- Ibid. The authors cited interviews with E.D. Haliburton as well as his own 1972 book titled, My Years with Stanfield.” ↩
- Bissix and Sandberg, pp. 174. ↩
- GPI Atlantic’s Forest Update reported that between 1958 and 2003 the percentage of young forest up to 20 years increased by more than 300 per cent and the 21 to 40 year-old age class increased by 103 per cent. During the same time period, the old forests have essentially disappeared: the 61 to 80 year-old age class dropped by 65 per cent; the 81 to 100 year-old age class by 93 per cent; and the 101+ year-old age class by 97 per cent. ↩
- See “Condition of Nova Scotia’s Forests” by Peter Duinker in Addendum to William Lahey’s Independent Review of Forest Practices (pp. 19-20): https://novascotia.ca/natr/forestry/Forest_Review/FP_Addendum.pdf ↩
- In 2009, Josh Noseworthy was commissioned by the DNR to look at the effects of biomass harvesting on soil nutrient pools and to see if there were productivity declines associated with harvesting whole trees and the extent to which it might exacerbate the effects of acid rain, as Nova Scotia is the only part of the world where acidity has not improved with major cuts in acid rain emissions. Noseworthy, a master’s student in the Faculty of Forestry and Environmental Management at UNB at the time, was being supervised by Dr. Paul Arp, a specialist in modelling forest soils. Noseworthy’s thesis was completed in 2012 but his findings have yet to be made public by the DNR. Furthermore, Noseworthy was only able to include in his thesis information for the federally-owned Kejimkujik National Park, and nothing about the rest of the province. In his thesis he writes that this is “due to confidentiality concerns with Nova Scotia forest inventory data,” though there appears to be much more to it: http://watershed.for.unb.ca/files/Josh_Thesis.pdf. In 2016 I approached the department to find out about the soil work and this is what department spokesperson Bruce Nunn said at that time: “During the past two years, we’ve been making changes to calibrate the soil data after concluding that the available data on the quality of Nova Scotia’s soil was in many cases, either incomplete, outdated or strongly influenced by agricultural based plots. We have started a 5-year program to collect new data from provincial forest ecosystem as well as agriculture plots in order to improve our soil data. We are now in year two of this process and expect to update soil data on an ongoing basis as it becomes available.” It’s now 2019, so this is now year five. I asked DLF for an update and this was the reply: “The department will be conducting our fifth year of soil sampling this summer. To date, we have collected 470 soil samples and 390 tissue samples from 147 plots across the province. While last year’s samples continue to be analyzed, previous year’s data has been checked, compiled, and used to update the nutrient budget model (NBM-NS) for both soil and tree tissue chemistry. We have also started to use NBM-NS to integrate nutrient sustainability into forest management planning, including the Forest Management Guides that are currently being revised as recommended by the [Lahey] Forestry Review.” ↩
- According to DLF, the reasons why the Registry of Buyers data are not appropriate for calculating “lumber recovery” are: 1. The report records studwood/ sawlogs acquired in NS, not consumed by mills. There can be a significant difference between acquired and consumed in a calendar year based on inventory changes. In addition, a portion of the studwood/ sawlogs acquired in NS is exported and so would not contribute to the lumber produced by NS sawmills. 2. The report records studwood/ sawlogs acquired in NS and does not include studwood/ sawlogs imported to NS from other jurisdictions. This imported volume would contribute to the lumber produced by NS sawmills. 3. Registered buyers under 1000m3 report the quantity of primary forest products acquired (including studwood/ sawlogs) but do not report the amount of secondary products, including lumber, produced. ↩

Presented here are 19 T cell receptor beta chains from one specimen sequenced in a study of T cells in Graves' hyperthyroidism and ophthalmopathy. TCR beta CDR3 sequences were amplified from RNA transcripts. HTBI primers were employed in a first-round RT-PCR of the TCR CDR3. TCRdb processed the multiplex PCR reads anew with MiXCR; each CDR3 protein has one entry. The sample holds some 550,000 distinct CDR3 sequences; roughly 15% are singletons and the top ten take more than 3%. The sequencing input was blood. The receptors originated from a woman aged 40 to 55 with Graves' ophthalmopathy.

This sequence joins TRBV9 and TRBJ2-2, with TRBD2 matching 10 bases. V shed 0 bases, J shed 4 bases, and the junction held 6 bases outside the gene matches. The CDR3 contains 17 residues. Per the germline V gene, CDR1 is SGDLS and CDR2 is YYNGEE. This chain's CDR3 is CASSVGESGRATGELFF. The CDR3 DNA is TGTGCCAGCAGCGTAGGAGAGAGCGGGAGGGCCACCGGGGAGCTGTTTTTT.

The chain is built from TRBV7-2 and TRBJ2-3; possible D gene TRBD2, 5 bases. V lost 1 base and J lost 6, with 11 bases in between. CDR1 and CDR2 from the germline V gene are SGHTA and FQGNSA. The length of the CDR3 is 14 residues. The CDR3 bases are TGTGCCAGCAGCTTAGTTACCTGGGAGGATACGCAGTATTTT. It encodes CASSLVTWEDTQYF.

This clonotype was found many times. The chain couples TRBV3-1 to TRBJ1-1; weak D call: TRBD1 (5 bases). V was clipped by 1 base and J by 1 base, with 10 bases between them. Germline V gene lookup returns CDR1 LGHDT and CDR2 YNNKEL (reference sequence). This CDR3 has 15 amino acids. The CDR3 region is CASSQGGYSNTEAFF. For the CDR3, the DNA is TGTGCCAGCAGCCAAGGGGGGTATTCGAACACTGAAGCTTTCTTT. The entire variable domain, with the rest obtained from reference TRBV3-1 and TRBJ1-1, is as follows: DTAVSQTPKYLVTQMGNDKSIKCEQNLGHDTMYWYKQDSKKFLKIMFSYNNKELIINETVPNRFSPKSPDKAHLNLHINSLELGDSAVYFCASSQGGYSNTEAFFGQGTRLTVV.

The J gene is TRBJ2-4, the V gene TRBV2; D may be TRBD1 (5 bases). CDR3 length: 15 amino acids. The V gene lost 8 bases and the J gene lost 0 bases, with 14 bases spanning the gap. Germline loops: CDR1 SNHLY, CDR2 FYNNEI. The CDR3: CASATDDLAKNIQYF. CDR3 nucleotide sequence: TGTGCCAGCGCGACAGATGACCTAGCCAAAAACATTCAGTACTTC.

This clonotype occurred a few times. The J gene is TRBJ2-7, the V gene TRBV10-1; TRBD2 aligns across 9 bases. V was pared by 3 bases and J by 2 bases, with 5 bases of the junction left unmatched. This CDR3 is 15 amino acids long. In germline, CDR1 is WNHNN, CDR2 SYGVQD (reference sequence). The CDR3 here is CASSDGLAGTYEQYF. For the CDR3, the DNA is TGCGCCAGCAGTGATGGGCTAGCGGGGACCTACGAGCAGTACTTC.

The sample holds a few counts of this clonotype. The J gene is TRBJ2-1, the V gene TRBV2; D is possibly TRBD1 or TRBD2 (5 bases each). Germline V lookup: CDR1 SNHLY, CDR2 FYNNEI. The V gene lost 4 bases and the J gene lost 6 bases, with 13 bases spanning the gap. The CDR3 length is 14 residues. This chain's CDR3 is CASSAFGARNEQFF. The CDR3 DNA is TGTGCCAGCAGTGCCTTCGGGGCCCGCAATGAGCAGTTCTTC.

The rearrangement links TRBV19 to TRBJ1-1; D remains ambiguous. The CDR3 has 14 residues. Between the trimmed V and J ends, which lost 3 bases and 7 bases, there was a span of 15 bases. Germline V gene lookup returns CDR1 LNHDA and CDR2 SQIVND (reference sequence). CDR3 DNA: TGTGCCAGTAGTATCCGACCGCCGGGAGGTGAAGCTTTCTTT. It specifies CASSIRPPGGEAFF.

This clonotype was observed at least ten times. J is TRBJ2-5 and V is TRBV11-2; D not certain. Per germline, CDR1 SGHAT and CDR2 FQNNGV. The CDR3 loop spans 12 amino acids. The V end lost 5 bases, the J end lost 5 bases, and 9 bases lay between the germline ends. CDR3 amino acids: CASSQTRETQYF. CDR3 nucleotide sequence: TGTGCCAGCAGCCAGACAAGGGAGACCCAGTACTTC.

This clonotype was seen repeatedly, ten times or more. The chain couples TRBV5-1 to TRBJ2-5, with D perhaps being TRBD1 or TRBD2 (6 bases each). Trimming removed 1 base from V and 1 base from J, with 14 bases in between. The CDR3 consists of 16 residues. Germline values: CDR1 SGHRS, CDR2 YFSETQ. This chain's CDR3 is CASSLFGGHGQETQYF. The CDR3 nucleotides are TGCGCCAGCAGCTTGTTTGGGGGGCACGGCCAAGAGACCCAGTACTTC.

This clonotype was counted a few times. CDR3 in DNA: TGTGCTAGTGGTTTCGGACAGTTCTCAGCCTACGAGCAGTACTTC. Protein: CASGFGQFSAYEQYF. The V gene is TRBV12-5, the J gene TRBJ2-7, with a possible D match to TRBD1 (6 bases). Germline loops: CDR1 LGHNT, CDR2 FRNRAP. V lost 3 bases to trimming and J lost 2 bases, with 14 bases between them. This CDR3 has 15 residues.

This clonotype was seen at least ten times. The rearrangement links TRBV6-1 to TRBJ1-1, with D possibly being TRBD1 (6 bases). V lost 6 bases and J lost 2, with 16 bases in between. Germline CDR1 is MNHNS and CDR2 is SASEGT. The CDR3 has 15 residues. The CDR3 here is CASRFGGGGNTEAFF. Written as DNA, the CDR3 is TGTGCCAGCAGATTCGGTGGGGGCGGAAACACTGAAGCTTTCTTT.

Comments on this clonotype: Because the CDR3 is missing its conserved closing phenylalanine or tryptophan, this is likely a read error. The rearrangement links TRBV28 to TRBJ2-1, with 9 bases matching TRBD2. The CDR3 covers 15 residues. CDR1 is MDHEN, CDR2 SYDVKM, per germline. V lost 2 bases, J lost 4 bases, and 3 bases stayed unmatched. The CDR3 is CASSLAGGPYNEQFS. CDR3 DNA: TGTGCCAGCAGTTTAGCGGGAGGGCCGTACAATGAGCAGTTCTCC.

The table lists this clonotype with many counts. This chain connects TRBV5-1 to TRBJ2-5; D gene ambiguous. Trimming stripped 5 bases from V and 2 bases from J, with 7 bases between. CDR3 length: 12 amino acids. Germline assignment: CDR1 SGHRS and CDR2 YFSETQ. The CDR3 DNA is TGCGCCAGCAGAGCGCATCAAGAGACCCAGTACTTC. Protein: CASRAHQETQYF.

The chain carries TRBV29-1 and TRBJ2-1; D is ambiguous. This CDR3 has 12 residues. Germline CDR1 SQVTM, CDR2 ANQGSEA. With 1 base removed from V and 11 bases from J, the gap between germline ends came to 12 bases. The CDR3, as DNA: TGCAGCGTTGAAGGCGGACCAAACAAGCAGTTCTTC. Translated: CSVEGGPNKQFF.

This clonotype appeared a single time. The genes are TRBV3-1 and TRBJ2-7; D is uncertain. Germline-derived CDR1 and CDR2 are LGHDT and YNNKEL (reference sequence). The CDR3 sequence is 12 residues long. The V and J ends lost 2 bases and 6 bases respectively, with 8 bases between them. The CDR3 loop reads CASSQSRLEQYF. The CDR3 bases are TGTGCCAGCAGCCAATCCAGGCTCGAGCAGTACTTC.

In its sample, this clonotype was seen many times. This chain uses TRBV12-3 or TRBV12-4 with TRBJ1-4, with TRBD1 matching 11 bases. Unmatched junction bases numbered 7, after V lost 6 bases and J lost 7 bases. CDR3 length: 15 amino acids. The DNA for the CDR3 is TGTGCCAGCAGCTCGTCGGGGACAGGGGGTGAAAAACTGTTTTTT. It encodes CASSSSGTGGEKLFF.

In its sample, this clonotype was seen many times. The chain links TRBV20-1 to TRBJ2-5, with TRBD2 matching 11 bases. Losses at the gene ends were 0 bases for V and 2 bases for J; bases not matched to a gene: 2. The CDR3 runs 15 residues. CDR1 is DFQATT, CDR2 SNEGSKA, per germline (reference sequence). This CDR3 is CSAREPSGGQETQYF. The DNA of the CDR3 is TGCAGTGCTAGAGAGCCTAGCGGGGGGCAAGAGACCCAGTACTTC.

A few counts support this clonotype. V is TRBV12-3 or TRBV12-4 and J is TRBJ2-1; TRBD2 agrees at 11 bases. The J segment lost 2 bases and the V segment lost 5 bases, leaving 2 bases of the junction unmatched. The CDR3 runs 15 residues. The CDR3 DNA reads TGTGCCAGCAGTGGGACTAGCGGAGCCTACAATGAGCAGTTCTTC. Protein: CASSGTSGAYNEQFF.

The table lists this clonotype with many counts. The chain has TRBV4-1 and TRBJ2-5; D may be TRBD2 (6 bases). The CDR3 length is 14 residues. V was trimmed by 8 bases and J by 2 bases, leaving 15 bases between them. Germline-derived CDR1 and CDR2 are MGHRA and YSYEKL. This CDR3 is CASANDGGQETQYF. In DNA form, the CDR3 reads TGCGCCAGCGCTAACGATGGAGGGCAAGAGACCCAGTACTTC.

- Bell, G.E. 1951. Factors Influencing the Manufacture of Sawlogs into Lumber in Eastern Canada. Bulletin No. 99, Department of Resources and Development, Forestry Branch, Forest Products Laboratory Division. 35 pp. ↩
- Late last year Scotsburn Lumber sent a letter encouraging “all our employers, contractors, business owners, forest landowners and associated suppliers to call or write a letter to your local official” to express support for Northern Pulp. This letter writing campaign marked the beginning of the lumber industry’s claim that pulling the plug on the Abercrombie mill would be the death knell for the industry. It was after this call for support that Ledwidge Turple’s column appeared in the Herald. In a twist, however, The Halifax Examiner discovered that when it came to Scotsburn Lumber, the connection to Northern Pulp was actually much more literal. In sum: “It appears that while Northern Pulp may not ‘own and control Scotsburn Lumber,’ the Widjaja family controls both Northern Pulp and Scotsburn through different holding companies.” ↩
- The Primary Forest Products Marketing Board (PFPMB) was established in 1972 under the Nova Scotia Pulpwood Marketing Act. For many years it was known as The Nova Scotia Pulpwood Marketing Board. “The main activities of the board continue to be the registration of bargaining agents and the supervision of collective bargaining between groups of pulpwood producers and large pulpwood mills within the province. The clients of the Board are the primary forest products producers of Nova Scotia. In 1986 the act was amended to include other primary forest products such as sawmill chips, hog fuel, and Christmas trees.” In 2000, when Laurie Ledwidge was testifying, the PFPMB was comprised of seven people, including Murray Anderson, woodlands manager at Stora in Port Hawkesbury and Jonathan Porter, the woodlands manager at Bowater in Liverpool. Porter is currently the Executive Director of the Renewable Resources Branch of the province’s department of Lands and Forestry. ↩
- Clancy, P. 1992. “The Politics of Pulpwood Marketing in Nova Scotia.” In Trouble in the Woods: Forest Policy and Social Conflict in Nova Scotia and New Brunswick. Gorsebrook Research Institute for Atlantic Studies, Acadiensis Press, Frederiction, p. 167. ↩